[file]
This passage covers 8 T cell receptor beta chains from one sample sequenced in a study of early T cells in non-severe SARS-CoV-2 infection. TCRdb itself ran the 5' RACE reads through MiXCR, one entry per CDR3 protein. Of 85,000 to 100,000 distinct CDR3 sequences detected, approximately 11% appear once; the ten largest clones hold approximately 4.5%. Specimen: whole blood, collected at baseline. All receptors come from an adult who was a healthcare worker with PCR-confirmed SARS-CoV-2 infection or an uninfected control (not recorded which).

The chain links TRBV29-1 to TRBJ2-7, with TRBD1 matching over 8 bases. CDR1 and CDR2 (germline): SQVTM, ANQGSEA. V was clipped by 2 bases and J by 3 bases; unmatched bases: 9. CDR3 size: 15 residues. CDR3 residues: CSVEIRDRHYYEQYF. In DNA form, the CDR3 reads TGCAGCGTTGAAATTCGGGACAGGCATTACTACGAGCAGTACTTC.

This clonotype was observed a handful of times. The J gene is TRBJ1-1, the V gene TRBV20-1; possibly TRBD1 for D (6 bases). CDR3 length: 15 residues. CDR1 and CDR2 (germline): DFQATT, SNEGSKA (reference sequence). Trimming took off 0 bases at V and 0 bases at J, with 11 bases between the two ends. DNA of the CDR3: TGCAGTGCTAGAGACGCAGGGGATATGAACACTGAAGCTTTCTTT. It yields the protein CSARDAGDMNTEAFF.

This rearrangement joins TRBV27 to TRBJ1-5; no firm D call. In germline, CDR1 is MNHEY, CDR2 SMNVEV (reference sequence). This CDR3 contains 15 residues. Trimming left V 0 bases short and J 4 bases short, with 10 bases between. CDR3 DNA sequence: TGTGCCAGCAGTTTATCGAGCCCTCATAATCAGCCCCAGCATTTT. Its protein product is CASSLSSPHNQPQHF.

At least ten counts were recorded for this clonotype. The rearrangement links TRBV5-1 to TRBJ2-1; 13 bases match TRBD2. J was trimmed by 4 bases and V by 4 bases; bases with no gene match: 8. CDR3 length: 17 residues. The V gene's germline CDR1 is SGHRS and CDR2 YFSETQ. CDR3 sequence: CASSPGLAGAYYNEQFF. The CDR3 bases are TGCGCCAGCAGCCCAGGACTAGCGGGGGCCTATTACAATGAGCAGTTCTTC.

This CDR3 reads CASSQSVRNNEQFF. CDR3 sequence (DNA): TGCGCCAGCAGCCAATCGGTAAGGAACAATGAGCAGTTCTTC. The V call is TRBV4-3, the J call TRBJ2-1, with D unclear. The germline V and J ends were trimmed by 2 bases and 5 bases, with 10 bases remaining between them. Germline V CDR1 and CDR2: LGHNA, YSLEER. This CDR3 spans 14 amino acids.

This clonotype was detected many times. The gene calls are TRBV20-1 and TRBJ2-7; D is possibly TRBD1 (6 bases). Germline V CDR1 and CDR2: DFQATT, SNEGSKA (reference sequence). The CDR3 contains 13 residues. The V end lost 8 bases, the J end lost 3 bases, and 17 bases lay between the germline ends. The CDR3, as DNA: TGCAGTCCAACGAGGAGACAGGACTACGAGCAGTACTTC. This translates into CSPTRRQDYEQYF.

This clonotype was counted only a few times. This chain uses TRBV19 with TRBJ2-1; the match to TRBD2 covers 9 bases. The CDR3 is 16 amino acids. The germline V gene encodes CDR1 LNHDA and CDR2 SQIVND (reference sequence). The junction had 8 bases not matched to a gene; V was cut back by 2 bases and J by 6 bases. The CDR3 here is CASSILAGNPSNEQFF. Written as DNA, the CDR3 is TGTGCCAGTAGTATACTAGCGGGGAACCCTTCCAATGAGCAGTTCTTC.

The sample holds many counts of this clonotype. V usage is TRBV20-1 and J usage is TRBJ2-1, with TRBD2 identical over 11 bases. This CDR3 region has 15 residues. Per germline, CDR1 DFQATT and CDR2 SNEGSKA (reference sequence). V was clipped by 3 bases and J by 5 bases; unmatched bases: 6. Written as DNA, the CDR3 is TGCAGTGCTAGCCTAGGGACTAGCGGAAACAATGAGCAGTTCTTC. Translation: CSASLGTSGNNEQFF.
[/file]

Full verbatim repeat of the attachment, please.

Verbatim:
This passage covers 8 T cell receptor beta chains from one sample sequenced in a study of early T cells in non-severe SARS-CoV-2 infection. TCRdb itself ran the 5' RACE reads through MiXCR, one entry per CDR3 protein. Of 85,000 to 100,000 distinct CDR3 sequences detected, approximately 11% appear once; the ten largest clones hold approximately 4.5%. Specimen: whole blood, collected at baseline. All receptors come from an adult who was a healthcare worker with PCR-confirmed SARS-CoV-2 infection or an uninfected control (not recorded which).

The chain links TRBV29-1 to TRBJ2-7, with TRBD1 matching over 8 bases. CDR1 and CDR2 (germline): SQVTM, ANQGSEA. V was clipped by 2 bases and J by 3 bases; unmatched bases: 9. CDR3 size: 15 residues. CDR3 residues: CSVEIRDRHYYEQYF. In DNA form, the CDR3 reads TGCAGCGTTGAAATTCGGGACAGGCATTACTACGAGCAGTACTTC.

This clonotype was observed a handful of times. The J gene is TRBJ1-1, the V gene TRBV20-1; possibly TRBD1 for D (6 bases). CDR3 length: 15 residues. CDR1 and CDR2 (germline): DFQATT, SNEGSKA (reference sequence). Trimming took off 0 bases at V and 0 bases at J, with 11 bases between the two ends. DNA of the CDR3: TGCAGTGCTAGAGACGCAGGGGATATGAACACTGAAGCTTTCTTT. It yields the protein CSARDAGDMNTEAFF.

This rearrangement joins TRBV27 to TRBJ1-5; no firm D call. In germline, CDR1 is MNHEY, CDR2 SMNVEV (reference sequence). This CDR3 contains 15 residues. Trimming left V 0 bases short and J 4 bases short, with 10 bases between. CDR3 DNA sequence: TGTGCCAGCAGTTTATCGAGCCCTCATAATCAGCCCCAGCATTTT. Its protein product is CASSLSSPHNQPQHF.

At least ten counts were recorded for this clonotype. The rearrangement links TRBV5-1 to TRBJ2-1; 13 bases match TRBD2. J was trimmed by 4 bases and V by 4 bases; bases with no gene match: 8. CDR3 length: 17 residues. The V gene's germline CDR1 is SGHRS and CDR2 YFSETQ. CDR3 sequence: CASSPGLAGAYYNEQFF. The CDR3 bases are TGCGCCAGCAGCCCAGGACTAGCGGGGGCCTATTACAATGAGCAGTTCTTC.

This CDR3 reads CASSQSVRNNEQFF. CDR3 sequence (DNA): TGCGCCAGCAGCCAATCGGTAAGGAACAATGAGCAGTTCTTC. The V call is TRBV4-3, the J call TRBJ2-1, with D unclear. The germline V and J ends were trimmed by 2 bases and 5 bases, with 10 bases remaining between them. Germline V CDR1 and CDR2: LGHNA, YSLEER. This CDR3 spans 14 amino acids.

This clonotype was detected many times. The gene calls are TRBV20-1 and TRBJ2-7; D is possibly TRBD1 (6 bases). Germline V CDR1 and CDR2: DFQATT, SNEGSKA (reference sequence). The CDR3 contains 13 residues. The V end lost 8 bases, the J end lost 3 bases, and 17 bases lay between the germline ends. The CDR3, as DNA: TGCAGTCCAACGAGGAGACAGGACTACGAGCAGTACTTC. This translates into CSPTRRQDYEQYF.

This clonotype was counted only a few times. This chain uses TRBV19 with TRBJ2-1; the match to TRBD2 covers 9 bases. The CDR3 is 16 amino acids. The germline V gene encodes CDR1 LNHDA and CDR2 SQIVND (reference sequence). The junction had 8 bases not matched to a gene; V was cut back by 2 bases and J by 6 bases. The CDR3 here is CASSILAGNPSNEQFF. Written as DNA, the CDR3 is TGTGCCAGTAGTATACTAGCGGGGAACCCTTCCAATGAGCAGTTCTTC.

The sample holds many counts of this clonotype. V usage is TRBV20-1 and J usage is TRBJ2-1, with TRBD2 identical over 11 bases. This CDR3 region has 15 residues. Per germline, CDR1 DFQATT and CDR2 SNEGSKA (reference sequence). V was clipped by 3 bases and J by 5 bases; unmatched bases: 6. Written as DNA, the CDR3 is TGCAGTGCTAGCCTAGGGACTAGCGGAAACAATGAGCAGTTCTTC. Translation: CSASLGTSGNNEQFF.